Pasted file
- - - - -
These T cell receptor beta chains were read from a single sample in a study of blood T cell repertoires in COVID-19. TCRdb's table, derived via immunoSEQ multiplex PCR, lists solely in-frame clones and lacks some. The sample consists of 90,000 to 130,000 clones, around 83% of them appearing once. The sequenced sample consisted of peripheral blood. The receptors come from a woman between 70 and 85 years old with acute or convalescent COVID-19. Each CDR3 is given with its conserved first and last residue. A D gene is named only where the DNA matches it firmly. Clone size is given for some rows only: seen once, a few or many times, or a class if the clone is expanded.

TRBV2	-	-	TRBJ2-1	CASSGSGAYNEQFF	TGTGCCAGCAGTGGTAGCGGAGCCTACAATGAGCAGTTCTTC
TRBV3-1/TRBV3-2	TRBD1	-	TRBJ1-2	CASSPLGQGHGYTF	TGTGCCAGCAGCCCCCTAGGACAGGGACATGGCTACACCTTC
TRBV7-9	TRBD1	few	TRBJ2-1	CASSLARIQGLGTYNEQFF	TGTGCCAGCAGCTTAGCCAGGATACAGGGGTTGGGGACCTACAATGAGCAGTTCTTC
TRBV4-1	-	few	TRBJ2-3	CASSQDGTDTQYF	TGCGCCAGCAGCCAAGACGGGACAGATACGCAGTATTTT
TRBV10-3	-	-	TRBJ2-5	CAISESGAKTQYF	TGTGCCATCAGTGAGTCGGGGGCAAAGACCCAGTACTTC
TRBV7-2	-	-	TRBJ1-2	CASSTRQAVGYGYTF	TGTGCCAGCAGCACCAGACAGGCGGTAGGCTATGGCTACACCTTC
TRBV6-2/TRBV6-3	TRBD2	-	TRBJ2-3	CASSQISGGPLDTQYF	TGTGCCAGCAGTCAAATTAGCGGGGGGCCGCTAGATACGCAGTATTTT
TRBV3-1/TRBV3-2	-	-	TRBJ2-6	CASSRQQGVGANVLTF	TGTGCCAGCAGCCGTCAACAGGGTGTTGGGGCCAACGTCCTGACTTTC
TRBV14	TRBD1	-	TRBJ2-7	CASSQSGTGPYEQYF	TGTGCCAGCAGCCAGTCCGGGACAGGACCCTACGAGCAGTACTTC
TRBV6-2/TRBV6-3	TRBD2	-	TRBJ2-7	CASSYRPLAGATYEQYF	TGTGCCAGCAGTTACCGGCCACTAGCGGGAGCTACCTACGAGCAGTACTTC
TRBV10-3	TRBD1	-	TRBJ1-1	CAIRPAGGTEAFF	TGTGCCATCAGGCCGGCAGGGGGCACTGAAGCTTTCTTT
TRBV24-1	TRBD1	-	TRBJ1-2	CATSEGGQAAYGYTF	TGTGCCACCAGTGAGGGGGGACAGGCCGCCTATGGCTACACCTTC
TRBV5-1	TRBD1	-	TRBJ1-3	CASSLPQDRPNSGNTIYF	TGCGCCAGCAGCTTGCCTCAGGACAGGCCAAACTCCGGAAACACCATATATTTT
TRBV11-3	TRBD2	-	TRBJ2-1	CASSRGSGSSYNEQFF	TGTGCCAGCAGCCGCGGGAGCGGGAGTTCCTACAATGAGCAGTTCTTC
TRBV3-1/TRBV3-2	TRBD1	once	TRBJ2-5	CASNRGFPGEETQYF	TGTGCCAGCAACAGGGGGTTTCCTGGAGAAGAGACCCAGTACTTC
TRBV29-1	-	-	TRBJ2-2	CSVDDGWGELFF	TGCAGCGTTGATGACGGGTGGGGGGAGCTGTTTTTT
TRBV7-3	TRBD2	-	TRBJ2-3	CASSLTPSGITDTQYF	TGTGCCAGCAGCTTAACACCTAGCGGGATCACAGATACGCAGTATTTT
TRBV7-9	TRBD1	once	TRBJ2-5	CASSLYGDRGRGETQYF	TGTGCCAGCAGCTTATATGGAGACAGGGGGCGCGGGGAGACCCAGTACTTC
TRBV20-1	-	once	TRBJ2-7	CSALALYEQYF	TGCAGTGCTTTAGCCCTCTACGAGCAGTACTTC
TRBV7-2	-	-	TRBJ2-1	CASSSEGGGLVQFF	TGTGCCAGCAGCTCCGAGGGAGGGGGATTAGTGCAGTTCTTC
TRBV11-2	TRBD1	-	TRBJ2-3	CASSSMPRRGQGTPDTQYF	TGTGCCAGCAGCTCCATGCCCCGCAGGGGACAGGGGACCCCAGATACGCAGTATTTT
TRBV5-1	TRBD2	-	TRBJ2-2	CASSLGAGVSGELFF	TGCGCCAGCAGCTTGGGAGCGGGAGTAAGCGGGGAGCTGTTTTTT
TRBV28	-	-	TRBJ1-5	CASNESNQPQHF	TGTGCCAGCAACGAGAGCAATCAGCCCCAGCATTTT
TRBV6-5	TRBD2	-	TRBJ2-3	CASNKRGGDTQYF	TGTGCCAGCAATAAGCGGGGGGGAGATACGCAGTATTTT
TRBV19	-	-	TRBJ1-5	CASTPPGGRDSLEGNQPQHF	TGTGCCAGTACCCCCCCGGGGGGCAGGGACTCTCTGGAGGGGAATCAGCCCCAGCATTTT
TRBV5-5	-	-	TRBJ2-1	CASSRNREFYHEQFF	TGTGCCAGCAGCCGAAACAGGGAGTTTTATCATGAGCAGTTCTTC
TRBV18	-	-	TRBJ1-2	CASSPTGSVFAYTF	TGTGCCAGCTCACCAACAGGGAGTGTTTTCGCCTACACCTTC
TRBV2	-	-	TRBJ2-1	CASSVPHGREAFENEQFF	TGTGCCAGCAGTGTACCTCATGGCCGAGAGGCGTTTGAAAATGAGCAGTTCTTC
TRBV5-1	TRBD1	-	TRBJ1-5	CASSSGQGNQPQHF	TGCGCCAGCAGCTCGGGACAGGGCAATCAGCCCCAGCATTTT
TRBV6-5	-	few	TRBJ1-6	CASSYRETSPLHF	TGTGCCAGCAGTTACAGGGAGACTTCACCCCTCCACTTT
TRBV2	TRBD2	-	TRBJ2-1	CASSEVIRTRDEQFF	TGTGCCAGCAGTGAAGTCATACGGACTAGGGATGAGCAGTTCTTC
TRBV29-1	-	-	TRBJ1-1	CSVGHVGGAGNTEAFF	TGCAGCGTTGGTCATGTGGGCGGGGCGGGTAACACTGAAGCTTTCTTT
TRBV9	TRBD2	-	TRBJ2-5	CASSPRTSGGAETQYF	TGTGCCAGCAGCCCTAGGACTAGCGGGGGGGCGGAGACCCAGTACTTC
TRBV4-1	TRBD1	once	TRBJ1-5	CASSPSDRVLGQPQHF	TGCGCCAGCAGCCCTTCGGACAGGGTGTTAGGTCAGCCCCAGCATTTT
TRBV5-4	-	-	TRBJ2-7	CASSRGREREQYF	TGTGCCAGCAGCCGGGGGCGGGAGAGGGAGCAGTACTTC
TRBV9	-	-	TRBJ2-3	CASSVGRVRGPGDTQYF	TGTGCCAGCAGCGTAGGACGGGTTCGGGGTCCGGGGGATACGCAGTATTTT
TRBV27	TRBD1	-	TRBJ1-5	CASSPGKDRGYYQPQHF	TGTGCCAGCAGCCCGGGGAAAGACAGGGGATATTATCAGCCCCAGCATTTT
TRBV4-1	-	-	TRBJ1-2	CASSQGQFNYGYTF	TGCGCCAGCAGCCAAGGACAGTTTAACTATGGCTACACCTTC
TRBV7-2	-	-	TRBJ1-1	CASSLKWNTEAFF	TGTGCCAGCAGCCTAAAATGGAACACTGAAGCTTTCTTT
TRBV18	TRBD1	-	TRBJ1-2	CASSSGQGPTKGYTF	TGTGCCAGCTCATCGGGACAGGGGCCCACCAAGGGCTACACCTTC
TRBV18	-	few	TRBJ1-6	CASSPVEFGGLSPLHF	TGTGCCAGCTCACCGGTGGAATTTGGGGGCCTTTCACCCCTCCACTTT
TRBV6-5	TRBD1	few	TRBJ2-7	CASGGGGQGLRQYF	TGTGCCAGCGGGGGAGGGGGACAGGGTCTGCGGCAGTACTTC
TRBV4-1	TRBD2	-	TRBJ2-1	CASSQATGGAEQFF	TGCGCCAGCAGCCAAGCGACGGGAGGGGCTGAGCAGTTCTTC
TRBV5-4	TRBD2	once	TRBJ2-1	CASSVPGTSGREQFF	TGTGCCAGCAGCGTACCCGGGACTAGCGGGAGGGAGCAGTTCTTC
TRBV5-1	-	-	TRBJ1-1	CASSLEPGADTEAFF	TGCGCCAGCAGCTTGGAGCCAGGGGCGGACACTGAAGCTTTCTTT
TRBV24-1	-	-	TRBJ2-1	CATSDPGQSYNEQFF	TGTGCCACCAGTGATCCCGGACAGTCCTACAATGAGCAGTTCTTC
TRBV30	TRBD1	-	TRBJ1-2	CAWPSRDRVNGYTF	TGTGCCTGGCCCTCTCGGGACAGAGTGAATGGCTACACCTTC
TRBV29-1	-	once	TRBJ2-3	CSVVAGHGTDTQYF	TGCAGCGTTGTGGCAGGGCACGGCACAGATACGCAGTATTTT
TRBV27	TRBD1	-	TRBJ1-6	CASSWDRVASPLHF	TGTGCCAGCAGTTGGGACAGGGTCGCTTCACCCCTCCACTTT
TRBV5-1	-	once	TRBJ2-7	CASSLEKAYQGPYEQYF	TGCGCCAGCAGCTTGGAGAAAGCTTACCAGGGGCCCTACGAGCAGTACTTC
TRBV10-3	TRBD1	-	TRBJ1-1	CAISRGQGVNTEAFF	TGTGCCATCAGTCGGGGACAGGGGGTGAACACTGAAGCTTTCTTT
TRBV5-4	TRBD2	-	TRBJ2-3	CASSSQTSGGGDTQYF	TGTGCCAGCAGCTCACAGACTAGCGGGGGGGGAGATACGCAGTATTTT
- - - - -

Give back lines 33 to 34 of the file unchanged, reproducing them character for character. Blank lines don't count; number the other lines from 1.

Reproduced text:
TRBV29-1	-	-	TRBJ1-1	CSVGHVGGAGNTEAFF	TGCAGCGTTGGTCATGTGGGCGGGGCGGGTAACACTGAAGCTTTCTTT
TRBV9	TRBD2	-	TRBJ2-5	CASSPRTSGGAETQYF	TGTGCCAGCAGCCCTAGGACTAGCGGGGGGGCGGAGACCCAGTACTTC